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Breaking out of OOBE

Recently I had a need to break out of the OOBE phase of the Windows setup and start a script. This is possible out of the box. You can use the Shift + F10 key combo to open a cmd window.
But that requires interaction from the engineer. And we like automation and set and forget. You could of course use an answer file to auto login and start a script but then the device would need a reset before sending it on to the customer so we had to find an alternative.
So off to Google we go!

Desktop View Furiously Googling insert more witty commentary here

That’s where I ran into a recent Michael Niehaus blog about using AutoHotKey to emulate the Shift + F10 key combo to break out of the OOBE. A few adjustments were needed, Michael was using it to bring a task sequence to the foreground and the OOBE windows title appears to have recently changed from “Microsoft Account” to “Microsoft-account”.

After making the needed adjustments this is what the script looks like:

#Requires AutoHotkey v2.0

WinWait "Microsoft-account"
    Send "+{F10}"

WinWait "Administrator: C:\Windows\system32\cmd.exe"
    pid := WinGetPID()
    ProcessClose pid

Run("powershell -NoExit -ExecutionPolicy Bypass -Command irm autopilot.ms | iex")

WinWait "Autopilot Hash Bootstrap"


First we wait until the OOBE window has been detected, we set focus to it using WinActivate and then we send the Shift + F10 combo. Its important to note that the key combo ONLY works when the OOBE window is in focus.
We don’t have a direct need for the CMD window so we close that. Then we use the Run functionality in AutoHotKey to open a PowerShell terminal and send a command.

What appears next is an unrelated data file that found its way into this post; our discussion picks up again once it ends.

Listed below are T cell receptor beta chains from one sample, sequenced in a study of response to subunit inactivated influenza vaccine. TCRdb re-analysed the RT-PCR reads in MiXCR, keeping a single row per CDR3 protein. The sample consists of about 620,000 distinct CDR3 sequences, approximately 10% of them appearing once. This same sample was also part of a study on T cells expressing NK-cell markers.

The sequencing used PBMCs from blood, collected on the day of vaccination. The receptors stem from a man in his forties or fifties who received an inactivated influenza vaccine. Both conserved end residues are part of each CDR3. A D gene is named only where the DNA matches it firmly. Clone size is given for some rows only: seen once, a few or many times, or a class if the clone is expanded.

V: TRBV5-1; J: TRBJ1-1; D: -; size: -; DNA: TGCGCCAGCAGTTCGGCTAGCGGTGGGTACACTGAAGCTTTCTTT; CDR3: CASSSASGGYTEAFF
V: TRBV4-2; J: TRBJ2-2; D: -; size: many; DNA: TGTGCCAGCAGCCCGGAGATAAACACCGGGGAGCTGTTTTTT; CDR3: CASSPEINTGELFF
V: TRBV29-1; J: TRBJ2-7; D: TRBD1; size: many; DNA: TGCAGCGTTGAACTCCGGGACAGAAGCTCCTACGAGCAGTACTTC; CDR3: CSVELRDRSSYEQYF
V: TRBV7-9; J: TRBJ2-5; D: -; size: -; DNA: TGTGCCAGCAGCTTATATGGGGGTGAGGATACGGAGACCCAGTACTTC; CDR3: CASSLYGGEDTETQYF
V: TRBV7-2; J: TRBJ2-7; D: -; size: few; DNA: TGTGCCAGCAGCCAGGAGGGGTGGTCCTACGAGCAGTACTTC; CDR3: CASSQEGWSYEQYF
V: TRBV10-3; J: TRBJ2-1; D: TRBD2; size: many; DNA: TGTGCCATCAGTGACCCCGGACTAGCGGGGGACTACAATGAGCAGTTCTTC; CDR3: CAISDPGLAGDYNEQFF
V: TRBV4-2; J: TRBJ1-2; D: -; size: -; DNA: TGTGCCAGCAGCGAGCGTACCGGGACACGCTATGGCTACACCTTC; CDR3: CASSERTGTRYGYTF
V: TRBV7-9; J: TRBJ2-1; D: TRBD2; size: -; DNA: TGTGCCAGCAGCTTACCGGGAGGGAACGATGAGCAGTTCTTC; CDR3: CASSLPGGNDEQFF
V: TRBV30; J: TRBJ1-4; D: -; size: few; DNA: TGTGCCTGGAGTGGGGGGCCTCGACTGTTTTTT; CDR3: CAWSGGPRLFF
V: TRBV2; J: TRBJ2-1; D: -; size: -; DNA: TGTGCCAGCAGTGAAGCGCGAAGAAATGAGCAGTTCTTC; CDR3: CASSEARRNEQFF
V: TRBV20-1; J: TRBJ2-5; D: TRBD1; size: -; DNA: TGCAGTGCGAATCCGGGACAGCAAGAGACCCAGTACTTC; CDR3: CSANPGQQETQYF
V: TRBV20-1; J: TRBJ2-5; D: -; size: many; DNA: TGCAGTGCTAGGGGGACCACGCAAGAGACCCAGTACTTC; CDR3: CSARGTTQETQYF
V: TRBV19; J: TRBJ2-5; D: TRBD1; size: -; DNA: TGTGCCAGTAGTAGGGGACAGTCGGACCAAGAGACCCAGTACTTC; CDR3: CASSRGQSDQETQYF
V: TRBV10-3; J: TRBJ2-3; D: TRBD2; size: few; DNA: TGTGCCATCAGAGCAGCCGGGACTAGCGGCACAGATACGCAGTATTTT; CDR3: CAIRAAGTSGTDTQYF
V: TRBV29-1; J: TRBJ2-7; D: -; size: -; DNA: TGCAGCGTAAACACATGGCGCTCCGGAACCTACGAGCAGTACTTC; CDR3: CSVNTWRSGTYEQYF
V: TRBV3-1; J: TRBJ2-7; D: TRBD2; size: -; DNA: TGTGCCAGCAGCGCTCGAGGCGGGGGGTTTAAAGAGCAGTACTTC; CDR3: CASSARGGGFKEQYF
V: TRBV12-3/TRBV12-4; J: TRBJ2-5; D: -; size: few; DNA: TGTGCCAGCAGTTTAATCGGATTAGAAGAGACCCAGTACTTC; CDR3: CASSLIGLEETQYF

For this blog post I’ve used irm autopilot.ms | iex. This loads in a script from a URL and executes it. The internal production version will of course be more customized.
Please do note that we’re telling AutoHotkey to focus on a window titled Autopilot Hash Bootstrap. You will have to fill in a title relevant to your own automation here otherwise the window will not be brought to the foreground.

As mentioned in the Niehaus blog post AutoHotKey provides a utility to wrap the AHK script into an EXE, I did the same. And that’s where we diverge, he used it in a task sequence, but I don’t have a task sequence. My larger goal is to be completely independent of any server infrastructure so I had to find an alternative.

Windows will automatically execute the file SetupComplete.cmd when it reaches the OOBE phase. By default this file is empty so we can do anything we want with it.
Now, I’m doing this in the context of OSDCloud so I’ve hijacked OSDClouds own processes which allows me to execute the following code AFTER installation but BEFORE the reboot to OOBE.

try {
    Invoke-RestMethod -Uri "https://github.com/rvdwegen/OSDCloud/raw/main/PostOOBEBootstrap.exe" -OutFile "C:\OSDCloud\PostOOBEBootstrap.exe"
    $SetupCompleteData = "powershell.exe -command Start-Process -FilePath C:\OSDCloud\PostOOBEBootstrap.exe"
    Set-Content -Path "C:\Windows\Setup\Scripts\SetupComplete.cmd" -Value $SetupCompleteData -Force
} catch {
    throw "$($_.Exception.Message)"

PostOOBEBootstrap.exe is the wrapped AutoHotkey script. First we copy it to the local filesystem of the newly installed machine and then we set the content of SetupComplete.cmd to a command string that will execute the file.

The end result is that we can execute any script we want during OOBE. I should mention that the powershell window will be opened in the SYSTEM context and lack some of the things one would expect in a normal powershell process. For example due to missing files in the user profile (which SYSTEM doesn’t have) we can’t install modules. But that is a problem for another day since this blog has been in a draft state since last year.

I hope this was educational and helpful for those looking automate their way out of tedious repeated user actions. Have a good day and have fun automating!

This post is licensed under CC BY 4.0 by the author.